The First Space Opera

A few weeks back, an old bud named Tomas Diaz posted a brief essay by Hilaire Belloc, titled “On Fantastic Books“.  It is an early 20th century defense of the fantasy genre from a great thinker, and you can read it in full for yourself.  It is well worth an essay in its own right, but today we’re keying in on this phrase right here:

I confess that I care nothing whether they are well written or ill written; so long as they are written in any language that I can understand I will read them; and today as I write I have before me a notable collection of such, every one of which I have read over and over again. I remember one called the Anglo-Saxon Conquest of the Solar System or words to that effect.

Turns out the words to that effect are The Struggle for Empire: A Story of the Year 2236.  Written in the 19th century by Robert William Cole, and published in the year 1900, a physical copy will set you back a cool $4,500.  Or you can grab a free copy from Google Books right here.  There are a couple of places it can be found online in HTML, but if you click on the red button to the left, you can grab an EPUB and convert to your favorite reader for easy reading.

It tells the story of an Earth united under the benevolent bootheel of an Anglo-Saxon empire that won World War I so handily, thanks to a US-Brit-German alliance, that everybody fell in behind the Brits.  Then they went out into the stars where they found enough room to spread out, colonize, get into internecine spats, take up a little piracy, and generally make a decent run at conquering the galaxy.  And then the Sirians show up.

Before we get to the massive Anglo-Sirian war, we should talk a little bit about the style of the story.  Unlike modern tales that select a couple of point-of-view character for the reader to experience the war through, Cole uses the omniscient narrator to cut back and forth between two different levels of the conflict.  In a few chapters he explains how the conflict affects a love triangle between the worthwhile lady love, who chooses the dashing officer over the broody Brainiac.  Halfway through the war, complications ensue, and that story wraps up in a short chapter at the tail end of the piece.   All told, the human-level story takes up maybe a quarter of the novel.  Cole has other things to discuss.

In between these few chapters, the reader gets a solid history of the galaxy between the year 1900 and 2236.  Cole also sets the ground rules for the technology, explaining that scientists have managed to create or discover three new forces, Dynogen, Pralion, and Ednogen.  With them, mankind manages to create incredible works of engineering, including ships that can sail through the void of space, send messages at greater than light speed, manage anti-gravity, and blast each other to smithereens.  He stresses early on that space is really, really big, and that even with all of their technology, mankind requires great lengths of time to sail between the stars – months even!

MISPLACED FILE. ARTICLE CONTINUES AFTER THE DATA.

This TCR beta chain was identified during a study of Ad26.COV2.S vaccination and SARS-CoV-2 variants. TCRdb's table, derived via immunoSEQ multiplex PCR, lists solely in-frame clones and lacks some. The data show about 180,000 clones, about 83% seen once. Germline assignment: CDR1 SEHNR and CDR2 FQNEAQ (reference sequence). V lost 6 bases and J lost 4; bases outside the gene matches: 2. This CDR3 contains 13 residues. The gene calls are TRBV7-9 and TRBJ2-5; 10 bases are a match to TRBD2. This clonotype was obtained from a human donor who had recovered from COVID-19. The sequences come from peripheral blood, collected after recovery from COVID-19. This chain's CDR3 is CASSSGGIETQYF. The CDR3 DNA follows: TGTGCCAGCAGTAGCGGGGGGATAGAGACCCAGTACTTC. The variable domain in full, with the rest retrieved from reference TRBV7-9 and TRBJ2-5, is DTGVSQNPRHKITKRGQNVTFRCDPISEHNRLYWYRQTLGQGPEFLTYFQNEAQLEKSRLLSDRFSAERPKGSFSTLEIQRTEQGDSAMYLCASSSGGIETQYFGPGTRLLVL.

And then Cole launches a massive human fleet at Sirius, ready to conquer the first real challenge to humanity’s hegemony.  Unfortunately for the Anglo-Saxons, the Sirians are no pushovers on the tech front themselves.  They also have a much less fractious interstellar empire to contend with, and so manage to shatter the attacking fleet.  Their defense proves strong enough to convince them that the smart play is to conquer the Angl0-Saxons in turn.  Thus begins a long and relentless battle that sees:

  • Fleets of thousands of space ships flung headlong into days’ long battles
  • A rain of debris over the continents, mountains, cities, and seas of Neptune
  • In keeping with John C. Wright’s definition of “space opera” the blowing up of not one, but two moons, at the same time
  • Three-dimensional naval tactics, and
  • The frantic last minute search for a savior weapon that might knock the bombarding Sirian ships out of the tropical skies above London.

Did I mention that the Anglo-Saxons used their tech to move London to more tropical climes?  It’s a brief aside in the book, and just one of many like it.

It’s all very Doc E. E. Smith, and it is amazing.